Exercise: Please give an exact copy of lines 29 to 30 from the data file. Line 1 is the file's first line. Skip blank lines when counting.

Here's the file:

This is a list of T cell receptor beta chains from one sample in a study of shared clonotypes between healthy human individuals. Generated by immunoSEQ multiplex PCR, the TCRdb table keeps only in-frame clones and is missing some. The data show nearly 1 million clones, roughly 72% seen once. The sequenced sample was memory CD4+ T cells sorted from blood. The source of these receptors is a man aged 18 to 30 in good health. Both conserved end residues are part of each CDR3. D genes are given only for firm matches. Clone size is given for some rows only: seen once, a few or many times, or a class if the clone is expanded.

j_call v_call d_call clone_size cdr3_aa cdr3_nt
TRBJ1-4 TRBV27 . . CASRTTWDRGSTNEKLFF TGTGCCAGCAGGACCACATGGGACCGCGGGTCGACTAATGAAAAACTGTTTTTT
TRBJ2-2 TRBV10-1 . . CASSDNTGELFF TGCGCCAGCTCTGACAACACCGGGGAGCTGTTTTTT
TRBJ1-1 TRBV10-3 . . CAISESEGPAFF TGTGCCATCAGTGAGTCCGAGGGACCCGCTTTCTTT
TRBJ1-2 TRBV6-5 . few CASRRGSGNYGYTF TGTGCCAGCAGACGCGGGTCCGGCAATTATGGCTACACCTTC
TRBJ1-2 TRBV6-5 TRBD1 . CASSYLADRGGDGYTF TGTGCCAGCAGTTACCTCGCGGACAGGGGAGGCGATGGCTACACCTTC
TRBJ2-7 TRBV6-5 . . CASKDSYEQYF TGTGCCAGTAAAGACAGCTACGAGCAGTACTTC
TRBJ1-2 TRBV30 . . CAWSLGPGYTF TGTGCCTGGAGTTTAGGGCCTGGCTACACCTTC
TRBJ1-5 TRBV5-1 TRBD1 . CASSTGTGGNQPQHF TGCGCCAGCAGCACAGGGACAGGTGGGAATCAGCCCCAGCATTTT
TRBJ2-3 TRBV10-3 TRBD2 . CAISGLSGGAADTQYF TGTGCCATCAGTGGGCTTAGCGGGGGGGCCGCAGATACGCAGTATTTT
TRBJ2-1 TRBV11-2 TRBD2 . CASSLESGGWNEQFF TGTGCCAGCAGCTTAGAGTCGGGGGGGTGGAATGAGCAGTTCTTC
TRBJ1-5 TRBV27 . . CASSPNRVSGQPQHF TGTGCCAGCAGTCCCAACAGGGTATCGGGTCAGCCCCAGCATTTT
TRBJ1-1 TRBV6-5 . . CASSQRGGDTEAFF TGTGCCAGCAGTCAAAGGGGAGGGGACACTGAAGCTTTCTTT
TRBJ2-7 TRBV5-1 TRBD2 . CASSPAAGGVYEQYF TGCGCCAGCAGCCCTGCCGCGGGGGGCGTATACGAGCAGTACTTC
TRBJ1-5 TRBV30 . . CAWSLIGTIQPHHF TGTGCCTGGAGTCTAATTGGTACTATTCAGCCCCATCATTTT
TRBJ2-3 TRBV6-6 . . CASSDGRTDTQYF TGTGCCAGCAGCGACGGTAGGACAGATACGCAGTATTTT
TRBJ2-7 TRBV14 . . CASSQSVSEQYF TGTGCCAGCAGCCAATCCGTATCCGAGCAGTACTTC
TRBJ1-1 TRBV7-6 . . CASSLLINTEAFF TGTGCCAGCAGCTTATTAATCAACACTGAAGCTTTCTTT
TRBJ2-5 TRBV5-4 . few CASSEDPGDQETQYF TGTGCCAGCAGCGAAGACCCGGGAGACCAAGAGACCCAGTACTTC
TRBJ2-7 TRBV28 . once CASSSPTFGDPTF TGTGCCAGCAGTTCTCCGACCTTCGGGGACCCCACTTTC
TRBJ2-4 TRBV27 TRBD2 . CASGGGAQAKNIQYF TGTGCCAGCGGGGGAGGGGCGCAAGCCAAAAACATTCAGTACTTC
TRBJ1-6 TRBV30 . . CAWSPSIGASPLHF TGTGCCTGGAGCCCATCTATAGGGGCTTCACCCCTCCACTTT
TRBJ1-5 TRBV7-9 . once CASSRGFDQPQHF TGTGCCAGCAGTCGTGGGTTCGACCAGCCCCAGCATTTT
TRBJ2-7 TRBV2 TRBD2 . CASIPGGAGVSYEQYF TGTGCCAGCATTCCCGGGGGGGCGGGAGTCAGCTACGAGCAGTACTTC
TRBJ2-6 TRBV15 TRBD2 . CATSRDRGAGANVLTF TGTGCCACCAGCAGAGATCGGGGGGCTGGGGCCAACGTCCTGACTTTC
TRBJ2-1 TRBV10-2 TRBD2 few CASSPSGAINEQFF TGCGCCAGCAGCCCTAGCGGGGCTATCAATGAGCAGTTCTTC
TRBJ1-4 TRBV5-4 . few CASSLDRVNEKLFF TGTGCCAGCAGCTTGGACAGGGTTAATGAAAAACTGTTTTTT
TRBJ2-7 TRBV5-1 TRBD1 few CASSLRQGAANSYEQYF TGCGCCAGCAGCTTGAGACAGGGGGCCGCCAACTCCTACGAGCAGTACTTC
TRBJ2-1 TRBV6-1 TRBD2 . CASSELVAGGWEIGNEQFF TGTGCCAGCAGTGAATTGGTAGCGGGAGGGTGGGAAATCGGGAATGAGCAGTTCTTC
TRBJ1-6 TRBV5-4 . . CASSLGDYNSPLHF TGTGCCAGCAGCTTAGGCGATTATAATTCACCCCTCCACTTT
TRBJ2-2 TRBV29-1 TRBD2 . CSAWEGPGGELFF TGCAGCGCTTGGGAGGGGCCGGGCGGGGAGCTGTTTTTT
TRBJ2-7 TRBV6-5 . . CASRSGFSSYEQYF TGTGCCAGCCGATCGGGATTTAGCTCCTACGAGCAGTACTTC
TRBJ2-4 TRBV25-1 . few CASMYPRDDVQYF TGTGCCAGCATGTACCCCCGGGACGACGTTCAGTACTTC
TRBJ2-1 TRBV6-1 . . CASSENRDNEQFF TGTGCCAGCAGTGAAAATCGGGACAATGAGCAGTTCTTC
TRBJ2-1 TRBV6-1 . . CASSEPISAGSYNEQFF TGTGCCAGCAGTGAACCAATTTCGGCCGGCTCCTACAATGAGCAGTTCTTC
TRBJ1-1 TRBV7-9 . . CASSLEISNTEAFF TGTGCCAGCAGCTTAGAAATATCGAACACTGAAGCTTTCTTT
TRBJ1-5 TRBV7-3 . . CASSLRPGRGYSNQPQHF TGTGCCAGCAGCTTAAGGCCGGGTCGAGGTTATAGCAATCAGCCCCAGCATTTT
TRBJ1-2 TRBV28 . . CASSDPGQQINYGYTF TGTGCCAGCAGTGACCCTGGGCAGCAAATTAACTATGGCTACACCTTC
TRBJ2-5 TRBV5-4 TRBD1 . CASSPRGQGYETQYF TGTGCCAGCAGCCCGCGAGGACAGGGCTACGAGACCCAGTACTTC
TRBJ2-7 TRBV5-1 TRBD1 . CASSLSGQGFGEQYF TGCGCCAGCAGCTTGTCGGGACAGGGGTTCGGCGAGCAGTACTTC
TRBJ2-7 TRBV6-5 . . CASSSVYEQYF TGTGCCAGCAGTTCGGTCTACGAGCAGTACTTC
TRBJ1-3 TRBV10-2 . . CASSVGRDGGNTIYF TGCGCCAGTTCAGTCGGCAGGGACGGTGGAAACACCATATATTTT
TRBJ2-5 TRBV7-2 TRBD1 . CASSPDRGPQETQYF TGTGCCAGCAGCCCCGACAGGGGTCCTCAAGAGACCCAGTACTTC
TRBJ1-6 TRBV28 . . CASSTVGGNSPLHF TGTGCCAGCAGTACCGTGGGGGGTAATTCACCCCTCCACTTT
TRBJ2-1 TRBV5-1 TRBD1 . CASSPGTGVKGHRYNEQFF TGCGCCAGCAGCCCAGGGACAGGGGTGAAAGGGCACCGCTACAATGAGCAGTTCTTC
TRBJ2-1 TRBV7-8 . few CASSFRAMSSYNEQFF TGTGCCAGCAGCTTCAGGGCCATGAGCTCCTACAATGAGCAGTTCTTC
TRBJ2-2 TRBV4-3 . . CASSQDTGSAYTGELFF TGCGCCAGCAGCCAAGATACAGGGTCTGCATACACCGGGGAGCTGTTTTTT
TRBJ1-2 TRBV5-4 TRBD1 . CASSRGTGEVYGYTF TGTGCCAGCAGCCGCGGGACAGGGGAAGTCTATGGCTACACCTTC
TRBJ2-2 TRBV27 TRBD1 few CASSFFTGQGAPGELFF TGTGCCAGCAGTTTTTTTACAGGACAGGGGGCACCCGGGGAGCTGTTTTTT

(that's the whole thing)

TRBJ2-7 TRBV5-1 TRBD1 few CASSLRQGAANSYEQYF TGCGCCAGCAGCTTGAGACAGGGGGCCGCCAACTCCTACGAGCAGTACTTC
TRBJ2-1 TRBV6-1 TRBD2 . CASSELVAGGWEIGNEQFF TGTGCCAGCAGTGAATTGGTAGCGGGAGGGTGGGAAATCGGGAATGAGCAGTTCTTC